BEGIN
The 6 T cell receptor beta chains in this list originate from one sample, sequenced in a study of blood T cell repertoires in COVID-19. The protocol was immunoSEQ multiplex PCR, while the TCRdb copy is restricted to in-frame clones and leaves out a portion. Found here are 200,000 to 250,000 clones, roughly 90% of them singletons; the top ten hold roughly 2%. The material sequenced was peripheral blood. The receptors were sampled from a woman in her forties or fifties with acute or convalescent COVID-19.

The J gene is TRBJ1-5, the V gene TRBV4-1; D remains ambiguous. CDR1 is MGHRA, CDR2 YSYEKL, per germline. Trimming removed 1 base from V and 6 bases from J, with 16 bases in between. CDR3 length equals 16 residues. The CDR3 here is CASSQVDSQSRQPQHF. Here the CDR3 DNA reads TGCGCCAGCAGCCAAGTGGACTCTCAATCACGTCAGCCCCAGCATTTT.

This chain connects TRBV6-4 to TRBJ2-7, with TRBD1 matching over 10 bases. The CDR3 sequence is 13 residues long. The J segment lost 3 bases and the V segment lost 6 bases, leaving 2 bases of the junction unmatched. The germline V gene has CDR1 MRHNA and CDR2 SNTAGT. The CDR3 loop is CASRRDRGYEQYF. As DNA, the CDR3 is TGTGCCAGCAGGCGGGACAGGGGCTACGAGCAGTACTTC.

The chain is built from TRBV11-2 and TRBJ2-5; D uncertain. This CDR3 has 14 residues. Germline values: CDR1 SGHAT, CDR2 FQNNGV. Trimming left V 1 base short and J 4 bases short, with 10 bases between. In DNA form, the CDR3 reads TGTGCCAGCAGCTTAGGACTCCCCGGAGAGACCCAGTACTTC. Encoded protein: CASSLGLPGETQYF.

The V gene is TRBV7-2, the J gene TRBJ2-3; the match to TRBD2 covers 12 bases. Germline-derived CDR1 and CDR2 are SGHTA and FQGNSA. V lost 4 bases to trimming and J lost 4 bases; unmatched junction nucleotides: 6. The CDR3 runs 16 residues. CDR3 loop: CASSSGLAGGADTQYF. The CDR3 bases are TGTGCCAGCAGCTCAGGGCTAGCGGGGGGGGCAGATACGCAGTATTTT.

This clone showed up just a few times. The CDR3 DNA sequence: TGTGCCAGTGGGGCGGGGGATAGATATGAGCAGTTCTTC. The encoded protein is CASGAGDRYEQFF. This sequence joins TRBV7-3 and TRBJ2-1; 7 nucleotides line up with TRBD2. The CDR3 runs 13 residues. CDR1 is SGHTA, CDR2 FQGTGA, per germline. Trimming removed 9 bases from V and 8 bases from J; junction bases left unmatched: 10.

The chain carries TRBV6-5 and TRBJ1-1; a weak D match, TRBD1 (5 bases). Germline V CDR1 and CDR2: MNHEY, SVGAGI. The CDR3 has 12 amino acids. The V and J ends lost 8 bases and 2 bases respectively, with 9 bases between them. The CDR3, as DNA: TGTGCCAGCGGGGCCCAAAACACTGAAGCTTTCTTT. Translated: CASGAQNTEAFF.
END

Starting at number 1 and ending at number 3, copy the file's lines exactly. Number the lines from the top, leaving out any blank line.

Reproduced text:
The 6 T cell receptor beta chains in this list originate from one sample, sequenced in a study of blood T cell repertoires in COVID-19. The protocol was immunoSEQ multiplex PCR, while the TCRdb copy is restricted to in-frame clones and leaves out a portion. Found here are 200,000 to 250,000 clones, roughly 90% of them singletons; the top ten hold roughly 2%. The material sequenced was peripheral blood. The receptors were sampled from a woman in her forties or fifties with acute or convalescent COVID-19.

The J gene is TRBJ1-5, the V gene TRBV4-1; D remains ambiguous. CDR1 is MGHRA, CDR2 YSYEKL, per germline. Trimming removed 1 base from V and 6 bases from J, with 16 bases in between. CDR3 length equals 16 residues. The CDR3 here is CASSQVDSQSRQPQHF. Here the CDR3 DNA reads TGCGCCAGCAGCCAAGTGGACTCTCAATCACGTCAGCCCCAGCATTTT.

This chain connects TRBV6-4 to TRBJ2-7, with TRBD1 matching over 10 bases. The CDR3 sequence is 13 residues long. The J segment lost 3 bases and the V segment lost 6 bases, leaving 2 bases of the junction unmatched. The germline V gene has CDR1 MRHNA and CDR2 SNTAGT. The CDR3 loop is CASRRDRGYEQYF. As DNA, the CDR3 is TGTGCCAGCAGGCGGGACAGGGGCTACGAGCAGTACTTC.